ELDeR workshops also have a mixed group of professionals in attendance and I approach these with the same care and respect.  Institutional hierarchy can be relevant within the sessions – there can be obvious power dynamics. It’s differs as I only work with ELDeR groups for a two days while I have longer to form relationships with the CMALT applicants.

Earlier this year I attended the “Innovations in Pedagogy Summit”  at the University of Virginia as part of an ERASMUS training visit (I’ve blogged about this here). The theme was “Creating Inclusive Classrooms: Shifting from Thinking to Doing” and the keynote presentation for this was a theatrical performance given by the the University of Michigan’s CRLT Players.

We watched a group of students performing scenarios around experiences of inclusion. This was framed by an excellent facilitator who set groudrules for our participation and got us to work through a series of reflective exercises around each piece. This was really powerful, the students were excellent performers and there was something much more real about watching the scenarios acted out by students who could ‘be’ the characters they are playing.

I felt myself reacting personally to watching the young woman’s contribution being casually belittled by a well meaning professor. ‘Oh’ I thought ‘That’s how it happens’ – I recognise that.

In another sketch – a young man was asked by his German language teacher to say a sentence about who he loved – when he referred to the person loved as ‘he’ – the teacher corrected the gender to ‘she’. But the student hadn’t made a mistake.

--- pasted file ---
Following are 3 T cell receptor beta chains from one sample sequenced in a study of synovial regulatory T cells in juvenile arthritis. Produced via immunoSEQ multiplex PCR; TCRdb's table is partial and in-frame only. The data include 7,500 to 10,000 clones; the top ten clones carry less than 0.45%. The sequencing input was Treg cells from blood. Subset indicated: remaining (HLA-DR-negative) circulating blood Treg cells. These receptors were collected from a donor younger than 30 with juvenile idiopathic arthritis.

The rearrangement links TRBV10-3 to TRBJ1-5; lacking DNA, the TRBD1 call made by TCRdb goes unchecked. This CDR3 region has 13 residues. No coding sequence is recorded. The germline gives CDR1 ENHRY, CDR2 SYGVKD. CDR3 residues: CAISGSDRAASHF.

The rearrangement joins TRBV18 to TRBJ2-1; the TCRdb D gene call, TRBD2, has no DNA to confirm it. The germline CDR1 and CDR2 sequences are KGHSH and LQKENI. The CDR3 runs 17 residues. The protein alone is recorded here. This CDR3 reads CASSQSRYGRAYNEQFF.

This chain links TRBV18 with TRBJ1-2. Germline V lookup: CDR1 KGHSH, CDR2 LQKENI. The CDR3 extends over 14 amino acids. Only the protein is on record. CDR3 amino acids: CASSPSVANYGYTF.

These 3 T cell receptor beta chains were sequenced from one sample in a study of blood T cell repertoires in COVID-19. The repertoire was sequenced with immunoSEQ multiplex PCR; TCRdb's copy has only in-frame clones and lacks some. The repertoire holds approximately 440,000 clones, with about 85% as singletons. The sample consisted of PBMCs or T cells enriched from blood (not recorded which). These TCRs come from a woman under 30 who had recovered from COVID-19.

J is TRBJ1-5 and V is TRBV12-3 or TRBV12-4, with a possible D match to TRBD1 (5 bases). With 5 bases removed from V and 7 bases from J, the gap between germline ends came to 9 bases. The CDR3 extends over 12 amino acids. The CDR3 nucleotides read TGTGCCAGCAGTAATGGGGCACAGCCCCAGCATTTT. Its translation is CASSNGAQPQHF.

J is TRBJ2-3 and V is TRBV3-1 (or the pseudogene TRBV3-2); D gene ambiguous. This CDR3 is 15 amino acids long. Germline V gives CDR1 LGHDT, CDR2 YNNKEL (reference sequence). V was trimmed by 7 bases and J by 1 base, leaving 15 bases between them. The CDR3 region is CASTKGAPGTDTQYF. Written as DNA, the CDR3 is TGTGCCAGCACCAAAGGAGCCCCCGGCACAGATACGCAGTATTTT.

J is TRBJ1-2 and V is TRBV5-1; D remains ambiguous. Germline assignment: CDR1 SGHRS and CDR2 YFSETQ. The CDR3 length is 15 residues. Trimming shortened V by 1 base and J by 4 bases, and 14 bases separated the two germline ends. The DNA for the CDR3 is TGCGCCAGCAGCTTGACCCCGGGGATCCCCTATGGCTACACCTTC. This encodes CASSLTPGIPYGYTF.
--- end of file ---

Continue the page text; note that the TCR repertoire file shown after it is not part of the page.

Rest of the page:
I vividly remember the sketch in which an Asian man expresses his inner dialogue when confronted with engaging with the aggressive discussion style of a US tutorial.

It was very moving and thought provoking watching a young Black man reacting to the barrage of ‘microagressions’ – ranging from misplaced humour to outright abuse he received over a period of time.

Watching people perform was more engaging than hearing the scenarios read out or watching videos. Having the student performers in the room was an  important part of this experience.

Being an outsider in that event –  made it a great deal easier – as it uncomfortable. It must have been very intense for the UVa staff.  I’ve not attended anything at UoE that addressed homophobia, sexism or racism so directly. Some comments were thoughtless not malicious but very hurtful to the recipients. In response to this I am reviewing my practice and being additional mindful of my own behaviour.

Reflecting on reflection part 1

I’m interested in the idea of metaphor to aid understanding. A few years ago a colleague recommended that I read ‘Metaphors we live by’ by Lakoff, G and Johnson, M (2003), which opened my eyes to the power of metaphor and the way it can thread unquestioned through our language and underpins and influences our conceptual understandings.

When selecting  images to represent reflection in Continued Professional Development (CPD)   show beautiful landscapes reflected in clear pools of water, sharp outlines duplicated in each half of the picture. And I’m not alone – see  the examples below :

From Cover of Book 2nd Edition of "Becoming a Critically Reflective Teacher" by Stephen D. Brookfield
2nd Edition of “Becoming a Critically Reflective Teacher” by Stephen D. Brookfield